Looks like no one will be questioning President Obama or Hillary Clinton's popularity again anytime soon. Gallup's completely unsurprising annual admiration survey, when the pollsters ask 1,000 or so Americans who they look up to the most and everyone pretends to be surprised when the top spots don't go to people from other countries, is completely unsurprising once more: The results are in, and when asked to name a man, 30% of Americans named Obama; when asked to name a woman, 21% named Clinton. While those numbers may not look high, they're the highest percentage recorded by Gallup among responses naming a discrete person. (Instead of, say, "my mom," or "my first grade math teacher" or "myself.")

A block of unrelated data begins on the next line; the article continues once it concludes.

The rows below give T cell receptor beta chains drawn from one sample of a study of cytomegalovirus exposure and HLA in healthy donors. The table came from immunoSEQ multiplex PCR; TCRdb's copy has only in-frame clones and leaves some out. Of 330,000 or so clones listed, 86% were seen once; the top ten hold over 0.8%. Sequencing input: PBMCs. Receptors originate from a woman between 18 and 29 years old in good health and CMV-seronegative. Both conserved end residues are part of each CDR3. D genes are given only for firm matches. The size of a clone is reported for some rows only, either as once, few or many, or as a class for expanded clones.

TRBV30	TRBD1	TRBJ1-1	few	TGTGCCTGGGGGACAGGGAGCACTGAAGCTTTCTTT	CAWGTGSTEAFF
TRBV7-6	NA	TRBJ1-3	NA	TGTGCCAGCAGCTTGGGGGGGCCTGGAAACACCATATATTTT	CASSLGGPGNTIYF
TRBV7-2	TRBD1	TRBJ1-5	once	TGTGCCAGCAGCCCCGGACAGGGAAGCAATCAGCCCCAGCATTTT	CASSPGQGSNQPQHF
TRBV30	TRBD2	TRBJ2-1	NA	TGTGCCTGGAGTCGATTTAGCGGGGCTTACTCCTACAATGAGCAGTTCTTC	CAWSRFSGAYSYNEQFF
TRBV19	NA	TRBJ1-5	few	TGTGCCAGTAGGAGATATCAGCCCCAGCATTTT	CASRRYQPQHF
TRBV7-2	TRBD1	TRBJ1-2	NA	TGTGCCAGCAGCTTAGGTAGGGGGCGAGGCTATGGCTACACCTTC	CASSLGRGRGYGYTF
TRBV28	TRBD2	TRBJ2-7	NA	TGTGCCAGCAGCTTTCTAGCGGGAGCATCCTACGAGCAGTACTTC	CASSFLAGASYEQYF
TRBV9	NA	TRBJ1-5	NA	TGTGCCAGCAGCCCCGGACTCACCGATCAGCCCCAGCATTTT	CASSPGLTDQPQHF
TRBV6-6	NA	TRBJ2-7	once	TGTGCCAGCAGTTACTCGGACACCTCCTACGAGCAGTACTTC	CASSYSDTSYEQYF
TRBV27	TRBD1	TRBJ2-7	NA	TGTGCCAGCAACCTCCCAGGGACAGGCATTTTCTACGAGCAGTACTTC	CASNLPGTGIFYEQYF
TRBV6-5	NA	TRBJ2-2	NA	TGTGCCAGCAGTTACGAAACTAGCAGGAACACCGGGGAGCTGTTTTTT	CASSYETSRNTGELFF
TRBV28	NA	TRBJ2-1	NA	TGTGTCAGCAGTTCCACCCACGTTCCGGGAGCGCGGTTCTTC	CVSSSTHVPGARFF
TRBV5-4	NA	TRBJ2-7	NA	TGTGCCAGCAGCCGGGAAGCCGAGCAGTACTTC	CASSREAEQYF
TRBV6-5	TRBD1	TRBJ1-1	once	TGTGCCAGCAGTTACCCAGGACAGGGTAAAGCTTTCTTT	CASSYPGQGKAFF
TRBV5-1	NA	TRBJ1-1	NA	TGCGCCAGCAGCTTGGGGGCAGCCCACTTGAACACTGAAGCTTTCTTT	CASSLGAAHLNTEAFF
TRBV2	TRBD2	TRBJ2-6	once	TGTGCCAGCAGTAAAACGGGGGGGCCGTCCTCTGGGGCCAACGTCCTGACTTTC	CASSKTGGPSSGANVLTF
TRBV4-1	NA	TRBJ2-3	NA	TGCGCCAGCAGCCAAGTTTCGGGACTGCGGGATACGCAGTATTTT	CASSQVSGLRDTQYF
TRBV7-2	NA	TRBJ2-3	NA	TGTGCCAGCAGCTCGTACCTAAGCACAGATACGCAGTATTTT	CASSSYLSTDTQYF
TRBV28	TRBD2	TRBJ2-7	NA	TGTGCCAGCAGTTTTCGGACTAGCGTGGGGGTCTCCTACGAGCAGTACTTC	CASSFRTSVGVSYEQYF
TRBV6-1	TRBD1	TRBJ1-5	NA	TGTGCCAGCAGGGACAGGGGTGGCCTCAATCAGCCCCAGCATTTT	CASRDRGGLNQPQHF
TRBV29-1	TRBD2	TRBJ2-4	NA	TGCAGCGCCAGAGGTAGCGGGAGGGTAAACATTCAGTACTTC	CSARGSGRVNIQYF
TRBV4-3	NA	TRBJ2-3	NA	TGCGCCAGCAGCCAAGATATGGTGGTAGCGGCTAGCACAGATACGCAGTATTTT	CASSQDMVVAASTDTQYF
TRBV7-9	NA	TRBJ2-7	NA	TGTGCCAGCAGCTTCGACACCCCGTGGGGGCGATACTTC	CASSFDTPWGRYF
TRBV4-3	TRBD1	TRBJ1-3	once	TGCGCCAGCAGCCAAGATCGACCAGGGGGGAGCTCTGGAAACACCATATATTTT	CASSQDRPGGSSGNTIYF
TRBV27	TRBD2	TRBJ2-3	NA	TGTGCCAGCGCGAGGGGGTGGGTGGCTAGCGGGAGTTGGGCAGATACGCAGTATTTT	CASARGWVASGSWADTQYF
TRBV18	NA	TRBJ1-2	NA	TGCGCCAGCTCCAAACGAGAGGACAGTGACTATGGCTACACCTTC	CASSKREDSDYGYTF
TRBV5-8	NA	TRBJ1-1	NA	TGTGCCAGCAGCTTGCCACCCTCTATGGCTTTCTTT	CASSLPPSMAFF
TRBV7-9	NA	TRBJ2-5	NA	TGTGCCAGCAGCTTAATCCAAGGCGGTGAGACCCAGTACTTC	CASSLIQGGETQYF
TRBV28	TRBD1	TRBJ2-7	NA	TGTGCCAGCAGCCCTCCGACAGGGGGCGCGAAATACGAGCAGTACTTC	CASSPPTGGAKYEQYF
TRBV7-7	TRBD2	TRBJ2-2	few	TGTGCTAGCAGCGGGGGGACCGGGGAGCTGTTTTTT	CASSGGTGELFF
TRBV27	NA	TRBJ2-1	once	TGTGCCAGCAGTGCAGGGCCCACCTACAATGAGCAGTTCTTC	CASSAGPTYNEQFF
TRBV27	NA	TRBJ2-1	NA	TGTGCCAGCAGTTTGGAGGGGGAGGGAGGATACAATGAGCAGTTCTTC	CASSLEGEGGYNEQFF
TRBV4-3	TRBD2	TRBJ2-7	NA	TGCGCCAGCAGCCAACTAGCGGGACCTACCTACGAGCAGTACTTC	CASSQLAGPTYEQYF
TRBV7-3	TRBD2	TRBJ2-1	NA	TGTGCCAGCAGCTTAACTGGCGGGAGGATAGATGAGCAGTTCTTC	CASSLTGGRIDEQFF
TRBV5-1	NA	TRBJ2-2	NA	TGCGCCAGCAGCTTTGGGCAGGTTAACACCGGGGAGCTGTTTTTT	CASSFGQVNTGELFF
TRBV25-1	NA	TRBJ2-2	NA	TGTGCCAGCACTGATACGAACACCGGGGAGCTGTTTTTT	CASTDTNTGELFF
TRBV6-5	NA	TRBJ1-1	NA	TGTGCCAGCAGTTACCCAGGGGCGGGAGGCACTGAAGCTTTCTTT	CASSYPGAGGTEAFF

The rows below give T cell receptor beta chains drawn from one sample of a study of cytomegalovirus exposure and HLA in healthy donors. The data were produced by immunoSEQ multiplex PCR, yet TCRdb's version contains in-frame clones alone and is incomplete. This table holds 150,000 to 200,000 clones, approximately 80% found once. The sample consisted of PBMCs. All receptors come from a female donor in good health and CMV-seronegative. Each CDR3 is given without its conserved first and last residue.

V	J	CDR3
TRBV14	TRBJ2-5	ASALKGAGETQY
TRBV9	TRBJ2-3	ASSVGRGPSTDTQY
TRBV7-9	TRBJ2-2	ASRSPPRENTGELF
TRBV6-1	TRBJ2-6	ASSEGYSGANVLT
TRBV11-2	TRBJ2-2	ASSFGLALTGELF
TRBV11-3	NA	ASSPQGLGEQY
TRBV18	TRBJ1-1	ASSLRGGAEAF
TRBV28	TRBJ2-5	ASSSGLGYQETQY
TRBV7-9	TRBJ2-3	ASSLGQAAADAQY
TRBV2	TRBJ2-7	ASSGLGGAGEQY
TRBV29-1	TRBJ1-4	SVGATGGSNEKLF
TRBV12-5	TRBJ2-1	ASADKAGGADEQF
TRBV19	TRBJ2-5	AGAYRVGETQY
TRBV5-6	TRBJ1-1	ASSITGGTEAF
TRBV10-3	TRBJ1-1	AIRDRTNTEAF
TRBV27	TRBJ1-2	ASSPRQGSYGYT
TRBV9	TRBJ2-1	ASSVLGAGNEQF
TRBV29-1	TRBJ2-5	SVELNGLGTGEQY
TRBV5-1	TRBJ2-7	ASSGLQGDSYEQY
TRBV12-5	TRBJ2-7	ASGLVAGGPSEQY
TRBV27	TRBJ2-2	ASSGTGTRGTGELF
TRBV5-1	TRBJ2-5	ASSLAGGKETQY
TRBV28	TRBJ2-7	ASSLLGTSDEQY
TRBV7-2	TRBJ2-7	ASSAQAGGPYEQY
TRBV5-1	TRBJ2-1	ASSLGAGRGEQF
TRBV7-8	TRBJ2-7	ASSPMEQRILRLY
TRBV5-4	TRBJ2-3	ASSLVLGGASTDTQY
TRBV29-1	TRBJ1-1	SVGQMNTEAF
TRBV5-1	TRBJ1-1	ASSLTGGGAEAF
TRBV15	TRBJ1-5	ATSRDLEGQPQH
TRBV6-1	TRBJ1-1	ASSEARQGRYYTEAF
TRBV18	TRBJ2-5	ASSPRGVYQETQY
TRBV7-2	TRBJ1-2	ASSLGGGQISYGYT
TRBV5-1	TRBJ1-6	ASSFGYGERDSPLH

Here's the full tally:
As per usual in the year-end Gallup poll (they've been doing this thing since 1946), the admiration list is made up largely of Western politicians, American celebrities, British royalty, and various world-historical figures like the Pope and, you know, Ron Paul. Tying Sarah Palin, the Queen of England, and Margaret Thatcher, however, is Malala Yousafzai, the young Pakistani activist who was shot in the head in October by gunman working for the Taliban. And tying Kate Middleton is Aung San Suu Kyi, the Burmese politician and Nobel Peace Prize awardee who served fifteen years of house arrest after winning Burma's general election in 1990.
This article is from the archive of our partner The Wire.